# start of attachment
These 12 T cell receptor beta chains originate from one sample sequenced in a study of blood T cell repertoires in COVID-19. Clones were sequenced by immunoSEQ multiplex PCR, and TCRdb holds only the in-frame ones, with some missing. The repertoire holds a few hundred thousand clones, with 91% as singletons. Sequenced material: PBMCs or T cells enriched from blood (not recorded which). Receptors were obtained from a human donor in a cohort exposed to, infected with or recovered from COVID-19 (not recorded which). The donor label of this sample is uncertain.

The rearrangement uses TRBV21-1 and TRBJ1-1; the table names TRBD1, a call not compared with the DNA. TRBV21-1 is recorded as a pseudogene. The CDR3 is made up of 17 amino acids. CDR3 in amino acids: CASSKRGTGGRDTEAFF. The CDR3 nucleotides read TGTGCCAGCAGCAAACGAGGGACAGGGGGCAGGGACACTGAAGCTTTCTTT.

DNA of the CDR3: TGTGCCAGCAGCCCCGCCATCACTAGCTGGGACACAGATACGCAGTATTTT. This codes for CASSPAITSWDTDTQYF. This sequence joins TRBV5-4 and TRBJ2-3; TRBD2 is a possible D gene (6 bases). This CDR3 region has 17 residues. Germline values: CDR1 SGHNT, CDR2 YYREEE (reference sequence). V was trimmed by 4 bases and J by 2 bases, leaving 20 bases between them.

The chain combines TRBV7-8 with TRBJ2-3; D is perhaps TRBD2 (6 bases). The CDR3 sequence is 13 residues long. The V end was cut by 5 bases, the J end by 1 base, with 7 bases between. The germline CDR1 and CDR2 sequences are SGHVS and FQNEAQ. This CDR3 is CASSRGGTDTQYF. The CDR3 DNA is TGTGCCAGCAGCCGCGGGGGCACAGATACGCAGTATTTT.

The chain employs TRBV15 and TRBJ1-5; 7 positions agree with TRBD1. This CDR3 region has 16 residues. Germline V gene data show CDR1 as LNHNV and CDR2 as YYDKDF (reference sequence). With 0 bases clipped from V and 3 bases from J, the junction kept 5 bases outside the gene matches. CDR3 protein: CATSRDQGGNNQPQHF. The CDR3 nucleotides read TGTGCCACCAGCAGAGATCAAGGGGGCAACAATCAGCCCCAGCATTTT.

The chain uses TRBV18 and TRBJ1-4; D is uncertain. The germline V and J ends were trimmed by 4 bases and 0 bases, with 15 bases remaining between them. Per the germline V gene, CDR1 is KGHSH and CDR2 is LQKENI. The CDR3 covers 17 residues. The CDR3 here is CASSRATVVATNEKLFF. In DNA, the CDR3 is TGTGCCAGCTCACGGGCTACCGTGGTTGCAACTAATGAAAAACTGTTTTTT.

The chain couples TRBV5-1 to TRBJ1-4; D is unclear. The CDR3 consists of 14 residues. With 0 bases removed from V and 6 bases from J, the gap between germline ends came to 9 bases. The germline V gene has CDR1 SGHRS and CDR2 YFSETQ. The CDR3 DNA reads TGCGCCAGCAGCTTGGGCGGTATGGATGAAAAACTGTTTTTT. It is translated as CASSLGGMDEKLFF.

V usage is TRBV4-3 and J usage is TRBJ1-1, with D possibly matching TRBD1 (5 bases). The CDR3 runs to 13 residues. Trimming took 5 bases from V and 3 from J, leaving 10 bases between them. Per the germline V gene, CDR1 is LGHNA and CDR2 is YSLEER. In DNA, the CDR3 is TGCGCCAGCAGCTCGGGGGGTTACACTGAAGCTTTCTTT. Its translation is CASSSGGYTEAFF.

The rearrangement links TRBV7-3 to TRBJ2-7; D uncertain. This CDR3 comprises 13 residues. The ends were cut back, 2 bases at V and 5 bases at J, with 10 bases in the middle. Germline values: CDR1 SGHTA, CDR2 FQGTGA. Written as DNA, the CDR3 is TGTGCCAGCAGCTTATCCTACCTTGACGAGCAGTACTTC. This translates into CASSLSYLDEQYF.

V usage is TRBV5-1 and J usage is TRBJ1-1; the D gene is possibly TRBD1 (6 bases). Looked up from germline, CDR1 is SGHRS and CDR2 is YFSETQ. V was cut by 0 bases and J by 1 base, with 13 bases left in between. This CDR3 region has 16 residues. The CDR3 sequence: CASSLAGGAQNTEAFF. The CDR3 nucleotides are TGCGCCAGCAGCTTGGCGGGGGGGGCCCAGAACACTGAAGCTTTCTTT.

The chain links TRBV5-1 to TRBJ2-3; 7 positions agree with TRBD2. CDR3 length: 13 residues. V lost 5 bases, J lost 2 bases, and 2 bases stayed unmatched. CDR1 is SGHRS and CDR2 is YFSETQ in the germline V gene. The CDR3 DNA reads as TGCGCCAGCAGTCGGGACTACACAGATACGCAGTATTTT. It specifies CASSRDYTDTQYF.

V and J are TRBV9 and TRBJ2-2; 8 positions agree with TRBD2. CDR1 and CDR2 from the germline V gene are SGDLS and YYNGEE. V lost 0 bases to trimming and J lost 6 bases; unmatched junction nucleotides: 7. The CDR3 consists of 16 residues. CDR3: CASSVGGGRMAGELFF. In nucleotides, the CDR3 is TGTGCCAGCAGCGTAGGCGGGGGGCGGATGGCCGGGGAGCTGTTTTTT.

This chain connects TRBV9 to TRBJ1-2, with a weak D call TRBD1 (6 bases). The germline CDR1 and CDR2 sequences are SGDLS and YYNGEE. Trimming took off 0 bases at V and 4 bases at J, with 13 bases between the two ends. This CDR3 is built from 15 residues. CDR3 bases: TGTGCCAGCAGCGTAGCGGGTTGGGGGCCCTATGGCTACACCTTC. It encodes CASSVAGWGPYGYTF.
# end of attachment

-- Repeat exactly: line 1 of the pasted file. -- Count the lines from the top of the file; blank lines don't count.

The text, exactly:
These 12 T cell receptor beta chains originate from one sample sequenced in a study of blood T cell repertoires in COVID-19. Clones were sequenced by immunoSEQ multiplex PCR, and TCRdb holds only the in-frame ones, with some missing. The repertoire holds a few hundred thousand clones, with 91% as singletons. Sequenced material: PBMCs or T cells enriched from blood (not recorded which). Receptors were obtained from a human donor in a cohort exposed to, infected with or recovered from COVID-19 (not recorded which). The donor label of this sample is uncertain.